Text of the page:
Count the Stars
Valentine’s, Saturday

Albany-area natives Count the Stars have been working vigorously to promote themselves: They’ve sold 5,000 copies of their demo album using guerrilla marketing tactics and the Internet, and last year they booked themselves on a six-month national tour, connecting with current fans and making lots of new ones. Well, it seems that their determination and work ethic have paid off; Victory Records caught wind of the diligent young band and were so impressed that they signed them last summer. True to form, the Stars already had songs ready to be recorded, and record they did at Atlanta Tree Studios (home to studio sessions by the likes of Elton John and Billy Corgan). Now members Chris Kasarijan, Clarke Foley, Dave Shapiro and Adam Manning are back on home turf, ready to celebrate their debut release, Never Be Taken Alive, by performing a show at Valentine’s on Saturday night before running off to tour again with bands like Voodoo Glow Skulls and American Hi-Fi. Opening will be Endicott, F-Timmi, Third 2 None and the Goodwill. (March 1, 8 PM, $12, 432-6572)

WAMC Performing Arts Studio, Saturday

Not many musicians have careers that span more than 50 years—and are still going—like Odetta. She has set a precedent for many artists throughout her career by being one of the first women to perform blues, folk, work and protest songs on stage. As a teenager, Odetta wanted to become an opera singer, but after finding folk music and receiving the gift of an old guitar, Odetta went on to become one of the most influential artists of the 20th century. The 73-year-old singer has been an inspiration to many artists, including Joan Baez, Janis Joplin and Joan Armatrading. Odetta’s latest album, Lookin’ for a Home (Thanks to Leadbelly), is a compilation of tracks written or made famous by the titular legend. Fitting, as Odetta is also known as “the female Leadbelly.” She’ll be performing Saturday at the WAMC Performing Arts Studio. (March 1, 7:30 PM, $22, 800-323-9262 ext. 169)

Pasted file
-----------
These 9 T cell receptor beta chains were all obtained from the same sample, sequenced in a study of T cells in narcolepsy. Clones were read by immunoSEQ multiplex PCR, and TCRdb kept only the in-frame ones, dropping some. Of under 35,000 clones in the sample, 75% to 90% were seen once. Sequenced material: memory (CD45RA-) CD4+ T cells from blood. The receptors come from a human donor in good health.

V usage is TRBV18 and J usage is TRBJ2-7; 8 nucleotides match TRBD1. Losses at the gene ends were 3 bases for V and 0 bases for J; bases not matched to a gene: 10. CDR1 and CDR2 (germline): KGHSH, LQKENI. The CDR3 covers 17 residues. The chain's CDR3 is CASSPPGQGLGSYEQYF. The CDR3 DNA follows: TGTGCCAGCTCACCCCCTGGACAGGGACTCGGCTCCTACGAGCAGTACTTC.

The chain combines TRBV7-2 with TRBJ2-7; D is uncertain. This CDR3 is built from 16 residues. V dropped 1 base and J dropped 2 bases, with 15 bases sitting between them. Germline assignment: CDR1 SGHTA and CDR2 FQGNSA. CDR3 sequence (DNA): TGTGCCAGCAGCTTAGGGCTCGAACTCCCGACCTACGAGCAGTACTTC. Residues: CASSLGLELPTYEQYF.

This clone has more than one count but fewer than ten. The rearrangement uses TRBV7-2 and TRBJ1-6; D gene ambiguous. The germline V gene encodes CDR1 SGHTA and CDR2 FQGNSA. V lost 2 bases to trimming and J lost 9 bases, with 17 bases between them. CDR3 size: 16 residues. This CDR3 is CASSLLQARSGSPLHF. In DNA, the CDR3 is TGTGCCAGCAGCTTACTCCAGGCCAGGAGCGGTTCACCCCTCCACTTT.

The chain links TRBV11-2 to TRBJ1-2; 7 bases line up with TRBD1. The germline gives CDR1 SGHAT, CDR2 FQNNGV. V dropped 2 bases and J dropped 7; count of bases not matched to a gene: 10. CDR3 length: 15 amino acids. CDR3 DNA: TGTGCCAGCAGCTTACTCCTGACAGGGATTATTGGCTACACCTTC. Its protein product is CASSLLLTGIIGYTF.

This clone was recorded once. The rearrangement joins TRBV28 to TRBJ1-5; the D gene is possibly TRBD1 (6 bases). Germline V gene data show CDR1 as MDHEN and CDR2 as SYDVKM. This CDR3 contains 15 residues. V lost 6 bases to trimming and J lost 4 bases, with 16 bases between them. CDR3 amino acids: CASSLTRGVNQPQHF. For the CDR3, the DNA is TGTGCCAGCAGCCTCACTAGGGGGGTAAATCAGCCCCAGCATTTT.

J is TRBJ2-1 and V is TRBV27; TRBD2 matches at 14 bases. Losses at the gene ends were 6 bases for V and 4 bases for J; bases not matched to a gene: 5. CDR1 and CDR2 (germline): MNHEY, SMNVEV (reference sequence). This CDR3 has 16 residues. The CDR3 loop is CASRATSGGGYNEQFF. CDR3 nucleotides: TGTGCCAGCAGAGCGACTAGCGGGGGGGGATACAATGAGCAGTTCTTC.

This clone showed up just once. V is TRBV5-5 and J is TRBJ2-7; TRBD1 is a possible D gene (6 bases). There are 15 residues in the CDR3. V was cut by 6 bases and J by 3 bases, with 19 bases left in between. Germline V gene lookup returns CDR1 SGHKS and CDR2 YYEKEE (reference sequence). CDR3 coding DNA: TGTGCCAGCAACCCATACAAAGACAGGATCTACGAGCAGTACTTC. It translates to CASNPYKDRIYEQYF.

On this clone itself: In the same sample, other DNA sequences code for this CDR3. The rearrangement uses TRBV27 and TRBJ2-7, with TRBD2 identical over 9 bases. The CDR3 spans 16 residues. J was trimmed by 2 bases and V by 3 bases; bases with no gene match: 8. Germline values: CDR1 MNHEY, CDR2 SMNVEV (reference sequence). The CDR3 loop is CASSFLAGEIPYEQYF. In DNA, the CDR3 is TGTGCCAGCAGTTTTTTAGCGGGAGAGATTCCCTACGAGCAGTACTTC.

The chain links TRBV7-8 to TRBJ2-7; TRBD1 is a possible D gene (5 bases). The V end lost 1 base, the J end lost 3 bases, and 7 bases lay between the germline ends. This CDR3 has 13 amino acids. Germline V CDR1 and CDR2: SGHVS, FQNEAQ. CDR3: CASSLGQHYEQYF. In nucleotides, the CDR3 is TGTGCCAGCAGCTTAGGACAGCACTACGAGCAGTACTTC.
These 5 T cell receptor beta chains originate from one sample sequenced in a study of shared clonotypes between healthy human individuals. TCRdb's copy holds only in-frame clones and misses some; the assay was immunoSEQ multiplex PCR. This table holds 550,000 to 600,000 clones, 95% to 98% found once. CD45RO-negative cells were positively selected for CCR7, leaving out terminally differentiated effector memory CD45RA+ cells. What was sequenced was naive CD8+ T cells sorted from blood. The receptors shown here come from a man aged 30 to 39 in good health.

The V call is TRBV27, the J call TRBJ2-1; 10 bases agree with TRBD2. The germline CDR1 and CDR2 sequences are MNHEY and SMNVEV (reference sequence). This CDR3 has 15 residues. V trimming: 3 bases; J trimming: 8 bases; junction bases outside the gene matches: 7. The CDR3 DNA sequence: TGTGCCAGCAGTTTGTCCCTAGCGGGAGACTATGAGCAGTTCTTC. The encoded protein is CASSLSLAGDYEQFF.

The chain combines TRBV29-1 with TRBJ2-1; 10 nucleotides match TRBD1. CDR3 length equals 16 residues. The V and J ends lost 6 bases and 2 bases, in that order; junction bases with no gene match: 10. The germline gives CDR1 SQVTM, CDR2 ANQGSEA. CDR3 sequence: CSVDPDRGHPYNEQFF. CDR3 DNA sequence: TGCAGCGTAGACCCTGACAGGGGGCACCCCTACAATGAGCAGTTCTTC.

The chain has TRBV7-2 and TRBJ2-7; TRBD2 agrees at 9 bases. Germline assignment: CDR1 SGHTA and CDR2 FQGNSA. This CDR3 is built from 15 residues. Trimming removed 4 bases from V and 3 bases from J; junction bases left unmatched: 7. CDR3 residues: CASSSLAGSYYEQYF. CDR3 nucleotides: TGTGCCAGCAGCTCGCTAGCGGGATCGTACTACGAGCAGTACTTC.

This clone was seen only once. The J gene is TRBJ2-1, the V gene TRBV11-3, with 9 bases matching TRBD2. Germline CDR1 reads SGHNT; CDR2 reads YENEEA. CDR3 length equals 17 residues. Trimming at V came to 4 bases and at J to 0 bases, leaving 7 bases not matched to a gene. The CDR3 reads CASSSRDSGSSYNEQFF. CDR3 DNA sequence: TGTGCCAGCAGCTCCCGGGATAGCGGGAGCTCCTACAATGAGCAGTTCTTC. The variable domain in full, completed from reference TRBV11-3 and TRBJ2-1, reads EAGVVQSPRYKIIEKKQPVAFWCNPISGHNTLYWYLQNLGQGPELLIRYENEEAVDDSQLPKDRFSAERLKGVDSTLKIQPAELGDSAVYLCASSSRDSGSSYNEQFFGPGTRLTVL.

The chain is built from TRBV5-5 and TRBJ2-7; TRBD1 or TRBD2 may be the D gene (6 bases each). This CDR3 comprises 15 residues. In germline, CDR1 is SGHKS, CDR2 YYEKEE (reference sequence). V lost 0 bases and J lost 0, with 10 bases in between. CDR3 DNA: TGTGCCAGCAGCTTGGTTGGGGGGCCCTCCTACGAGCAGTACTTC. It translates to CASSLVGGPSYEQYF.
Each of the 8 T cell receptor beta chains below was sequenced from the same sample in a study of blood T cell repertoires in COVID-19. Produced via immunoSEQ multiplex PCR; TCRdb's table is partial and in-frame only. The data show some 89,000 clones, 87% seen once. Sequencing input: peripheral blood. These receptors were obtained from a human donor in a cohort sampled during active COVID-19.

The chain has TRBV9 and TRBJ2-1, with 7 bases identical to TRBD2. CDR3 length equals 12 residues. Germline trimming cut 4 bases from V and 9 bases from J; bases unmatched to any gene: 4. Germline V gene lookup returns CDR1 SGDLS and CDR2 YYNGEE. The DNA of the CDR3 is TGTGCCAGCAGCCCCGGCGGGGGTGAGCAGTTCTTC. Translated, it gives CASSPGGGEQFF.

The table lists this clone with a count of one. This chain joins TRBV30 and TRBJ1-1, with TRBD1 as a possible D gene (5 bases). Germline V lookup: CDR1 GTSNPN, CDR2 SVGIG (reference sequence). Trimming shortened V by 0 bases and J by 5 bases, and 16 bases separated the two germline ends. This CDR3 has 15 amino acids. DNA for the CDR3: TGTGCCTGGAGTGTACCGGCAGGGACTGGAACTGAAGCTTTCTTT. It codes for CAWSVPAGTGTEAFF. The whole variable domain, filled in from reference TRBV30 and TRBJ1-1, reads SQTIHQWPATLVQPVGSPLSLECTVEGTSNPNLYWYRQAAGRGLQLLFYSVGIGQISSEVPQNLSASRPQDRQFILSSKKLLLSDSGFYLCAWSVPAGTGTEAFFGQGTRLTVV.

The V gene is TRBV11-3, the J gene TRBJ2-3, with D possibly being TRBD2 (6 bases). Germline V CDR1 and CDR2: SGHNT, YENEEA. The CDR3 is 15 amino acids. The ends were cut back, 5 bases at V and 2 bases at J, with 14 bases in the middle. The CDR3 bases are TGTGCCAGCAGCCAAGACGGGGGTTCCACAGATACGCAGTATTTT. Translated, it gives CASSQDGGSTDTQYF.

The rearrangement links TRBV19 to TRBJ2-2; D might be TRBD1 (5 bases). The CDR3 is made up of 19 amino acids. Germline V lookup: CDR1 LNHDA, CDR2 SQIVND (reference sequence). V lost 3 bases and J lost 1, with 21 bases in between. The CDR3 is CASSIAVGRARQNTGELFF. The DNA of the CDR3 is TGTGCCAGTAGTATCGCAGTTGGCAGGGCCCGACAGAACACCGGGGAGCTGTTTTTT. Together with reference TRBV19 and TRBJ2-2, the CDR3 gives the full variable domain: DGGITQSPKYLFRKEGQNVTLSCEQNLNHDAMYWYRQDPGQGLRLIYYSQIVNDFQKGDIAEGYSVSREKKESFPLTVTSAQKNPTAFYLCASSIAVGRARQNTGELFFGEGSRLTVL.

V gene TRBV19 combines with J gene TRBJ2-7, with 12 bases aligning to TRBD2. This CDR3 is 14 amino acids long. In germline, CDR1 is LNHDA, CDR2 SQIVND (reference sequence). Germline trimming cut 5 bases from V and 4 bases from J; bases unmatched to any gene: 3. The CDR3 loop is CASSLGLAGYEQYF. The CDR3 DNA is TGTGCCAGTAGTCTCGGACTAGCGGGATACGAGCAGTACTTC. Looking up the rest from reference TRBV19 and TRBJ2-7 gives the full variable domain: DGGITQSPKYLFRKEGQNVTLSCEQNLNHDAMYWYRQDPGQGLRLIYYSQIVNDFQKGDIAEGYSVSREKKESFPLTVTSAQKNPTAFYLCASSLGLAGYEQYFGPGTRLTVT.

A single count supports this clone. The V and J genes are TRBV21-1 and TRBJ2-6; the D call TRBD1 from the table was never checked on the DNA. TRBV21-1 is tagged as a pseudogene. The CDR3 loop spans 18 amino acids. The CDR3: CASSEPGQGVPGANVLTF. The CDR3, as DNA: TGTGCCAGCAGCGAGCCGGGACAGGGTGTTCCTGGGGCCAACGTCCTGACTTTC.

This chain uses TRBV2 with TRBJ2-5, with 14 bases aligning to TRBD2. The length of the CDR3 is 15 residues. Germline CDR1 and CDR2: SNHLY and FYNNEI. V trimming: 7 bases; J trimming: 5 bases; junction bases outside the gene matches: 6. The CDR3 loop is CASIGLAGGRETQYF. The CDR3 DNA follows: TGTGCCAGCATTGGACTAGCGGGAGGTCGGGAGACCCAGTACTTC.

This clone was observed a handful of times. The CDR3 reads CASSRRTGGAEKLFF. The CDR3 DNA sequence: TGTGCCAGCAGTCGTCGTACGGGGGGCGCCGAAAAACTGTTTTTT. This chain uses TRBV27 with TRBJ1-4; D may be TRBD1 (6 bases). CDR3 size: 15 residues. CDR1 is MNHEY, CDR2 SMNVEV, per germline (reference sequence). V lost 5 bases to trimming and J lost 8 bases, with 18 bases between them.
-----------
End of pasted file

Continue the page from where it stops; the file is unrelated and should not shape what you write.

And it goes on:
also noted
Peter Mulvey, winner of the prestigious Acoustic Underground Competition for his passionate performances for commuters waiting for Boston’s subway trains, will play the Berkshire Museum in Pittsfield, Mass., tomorrow (Friday) as part of the museum’s Originals in Song concert series; the local Bound for Glory Players will open (8 PM, $20, $15 advance, 413-443-7171 ext. 10). . . . Genre-busting string ensemble the Kronos Quartet are celebrating their 30th year together, and their anniversary tour brings the group to the Egg Friday (8 PM, $24, 473-1845). . . . Celtic rockers Black 47 will play the new Revolution Hall in Troy on Friday (9 PM, $10, 273-2337). . . . DJ Spooky will return to MASS MoCA on Friday to present his “revamped” version of D.W. Griffith’s silent film Birth of a Nation ($15, 413-662-2111). . . . Local alt-rockers Blackcat Elliot join NYC band Mike Sandwich and Kindred in a benefit for the Regional Food Bank downstairs at Valentine’s on Saturday (9:30 PM, 432-6572). . . . Rock & Roll guitar master Link Wray (who apparently was the force behind Pete Townshend’s initial guitar fixation) will play the Iron Horse in Northampton, Mass., on Monday, with the Jet City Fix opening (7 PM, $17.50, 800-THE-TICK). . . . Proctor’s celebrates its 13th annual Mardi Gras Festival on Saturday, featuring Buckwheat Zydeco, J. Paul Jr. & the Zydeco Nubreedz and our own Captain Squeeze and the Zydeco Moshers. Cajun and Creole cuisine will be provided by the Glen Sanders Mansion, and the arcade will be transformed into a New Orleans-style street fair. Prizes awarded for best Mardi Gras attire—boob flashing not recommended (8 PM, $24, 346-6204). . . . Banjo king Tony Trischka will play a solo show at Caffe Lena on Sunday (7 PM), and he’ll provide workshops for interested students from 1-5 PM (show: $14, workshop: $60, 583-0022). . . . Rockin’ blues trio the Buckadelics!!!, with a rotating cast of frontmen from Graham Tichy to Mark Emanatian, will begin their Monday residency at Quintessence this week (8 PM, 434-8186).